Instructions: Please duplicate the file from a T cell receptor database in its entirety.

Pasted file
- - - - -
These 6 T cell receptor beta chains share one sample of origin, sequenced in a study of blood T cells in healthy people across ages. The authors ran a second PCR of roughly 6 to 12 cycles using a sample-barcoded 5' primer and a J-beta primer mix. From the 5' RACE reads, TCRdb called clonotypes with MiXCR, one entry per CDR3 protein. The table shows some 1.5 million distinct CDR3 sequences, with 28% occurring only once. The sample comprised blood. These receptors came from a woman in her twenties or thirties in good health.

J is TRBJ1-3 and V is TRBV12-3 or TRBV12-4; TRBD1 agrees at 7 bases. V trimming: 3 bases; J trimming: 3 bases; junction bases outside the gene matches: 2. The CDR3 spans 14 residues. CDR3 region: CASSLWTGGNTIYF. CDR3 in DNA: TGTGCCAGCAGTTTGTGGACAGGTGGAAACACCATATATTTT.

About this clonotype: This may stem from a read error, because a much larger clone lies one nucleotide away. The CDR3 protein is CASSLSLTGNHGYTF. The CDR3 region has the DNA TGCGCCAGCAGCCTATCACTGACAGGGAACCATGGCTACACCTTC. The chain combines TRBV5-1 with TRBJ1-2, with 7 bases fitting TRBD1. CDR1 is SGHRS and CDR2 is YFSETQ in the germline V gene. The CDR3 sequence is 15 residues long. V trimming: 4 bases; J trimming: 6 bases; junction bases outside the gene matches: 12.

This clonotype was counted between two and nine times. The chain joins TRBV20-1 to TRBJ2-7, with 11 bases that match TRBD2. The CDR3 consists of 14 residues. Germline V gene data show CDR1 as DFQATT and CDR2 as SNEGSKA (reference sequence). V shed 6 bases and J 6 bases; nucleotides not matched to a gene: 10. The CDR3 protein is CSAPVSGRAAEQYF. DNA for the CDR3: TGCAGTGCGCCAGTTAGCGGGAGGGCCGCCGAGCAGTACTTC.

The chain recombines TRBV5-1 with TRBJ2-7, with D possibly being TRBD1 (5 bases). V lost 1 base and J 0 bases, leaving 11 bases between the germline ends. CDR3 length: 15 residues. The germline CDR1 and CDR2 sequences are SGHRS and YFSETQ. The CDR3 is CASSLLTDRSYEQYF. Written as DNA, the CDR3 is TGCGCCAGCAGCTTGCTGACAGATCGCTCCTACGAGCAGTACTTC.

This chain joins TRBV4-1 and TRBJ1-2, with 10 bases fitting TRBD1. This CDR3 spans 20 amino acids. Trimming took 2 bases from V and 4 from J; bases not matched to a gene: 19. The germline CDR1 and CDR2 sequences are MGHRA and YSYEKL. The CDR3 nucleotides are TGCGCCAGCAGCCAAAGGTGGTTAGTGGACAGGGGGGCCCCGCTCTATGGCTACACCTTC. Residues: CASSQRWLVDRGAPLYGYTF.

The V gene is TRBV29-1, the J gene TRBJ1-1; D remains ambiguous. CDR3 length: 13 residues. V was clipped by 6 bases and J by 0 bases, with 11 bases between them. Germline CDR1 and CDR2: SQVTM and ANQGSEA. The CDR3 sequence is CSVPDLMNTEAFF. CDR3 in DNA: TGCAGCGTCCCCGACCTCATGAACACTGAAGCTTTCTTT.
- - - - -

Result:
These 6 T cell receptor beta chains share one sample of origin, sequenced in a study of blood T cells in healthy people across ages. The authors ran a second PCR of roughly 6 to 12 cycles using a sample-barcoded 5' primer and a J-beta primer mix. From the 5' RACE reads, TCRdb called clonotypes with MiXCR, one entry per CDR3 protein. The table shows some 1.5 million distinct CDR3 sequences, with 28% occurring only once. The sample comprised blood. These receptors came from a woman in her twenties or thirties in good health.

J is TRBJ1-3 and V is TRBV12-3 or TRBV12-4; TRBD1 agrees at 7 bases. V trimming: 3 bases; J trimming: 3 bases; junction bases outside the gene matches: 2. The CDR3 spans 14 residues. CDR3 region: CASSLWTGGNTIYF. CDR3 in DNA: TGTGCCAGCAGTTTGTGGACAGGTGGAAACACCATATATTTT.

About this clonotype: This may stem from a read error, because a much larger clone lies one nucleotide away. The CDR3 protein is CASSLSLTGNHGYTF. The CDR3 region has the DNA TGCGCCAGCAGCCTATCACTGACAGGGAACCATGGCTACACCTTC. The chain combines TRBV5-1 with TRBJ1-2, with 7 bases fitting TRBD1. CDR1 is SGHRS and CDR2 is YFSETQ in the germline V gene. The CDR3 sequence is 15 residues long. V trimming: 4 bases; J trimming: 6 bases; junction bases outside the gene matches: 12.

This clonotype was counted between two and nine times. The chain joins TRBV20-1 to TRBJ2-7, with 11 bases that match TRBD2. The CDR3 consists of 14 residues. Germline V gene data show CDR1 as DFQATT and CDR2 as SNEGSKA (reference sequence). V shed 6 bases and J 6 bases; nucleotides not matched to a gene: 10. The CDR3 protein is CSAPVSGRAAEQYF. DNA for the CDR3: TGCAGTGCGCCAGTTAGCGGGAGGGCCGCCGAGCAGTACTTC.

The chain recombines TRBV5-1 with TRBJ2-7, with D possibly being TRBD1 (5 bases). V lost 1 base and J 0 bases, leaving 11 bases between the germline ends. CDR3 length: 15 residues. The germline CDR1 and CDR2 sequences are SGHRS and YFSETQ. The CDR3 is CASSLLTDRSYEQYF. Written as DNA, the CDR3 is TGCGCCAGCAGCTTGCTGACAGATCGCTCCTACGAGCAGTACTTC.

This chain joins TRBV4-1 and TRBJ1-2, with 10 bases fitting TRBD1. This CDR3 spans 20 amino acids. Trimming took 2 bases from V and 4 from J; bases not matched to a gene: 19. The germline CDR1 and CDR2 sequences are MGHRA and YSYEKL. The CDR3 nucleotides are TGCGCCAGCAGCCAAAGGTGGTTAGTGGACAGGGGGGCCCCGCTCTATGGCTACACCTTC. Residues: CASSQRWLVDRGAPLYGYTF.

The V gene is TRBV29-1, the J gene TRBJ1-1; D remains ambiguous. CDR3 length: 13 residues. V was clipped by 6 bases and J by 0 bases, with 11 bases between them. Germline CDR1 and CDR2: SQVTM and ANQGSEA. The CDR3 sequence is CSVPDLMNTEAFF. CDR3 in DNA: TGCAGCGTCCCCGACCTCATGAACACTGAAGCTTTCTTT.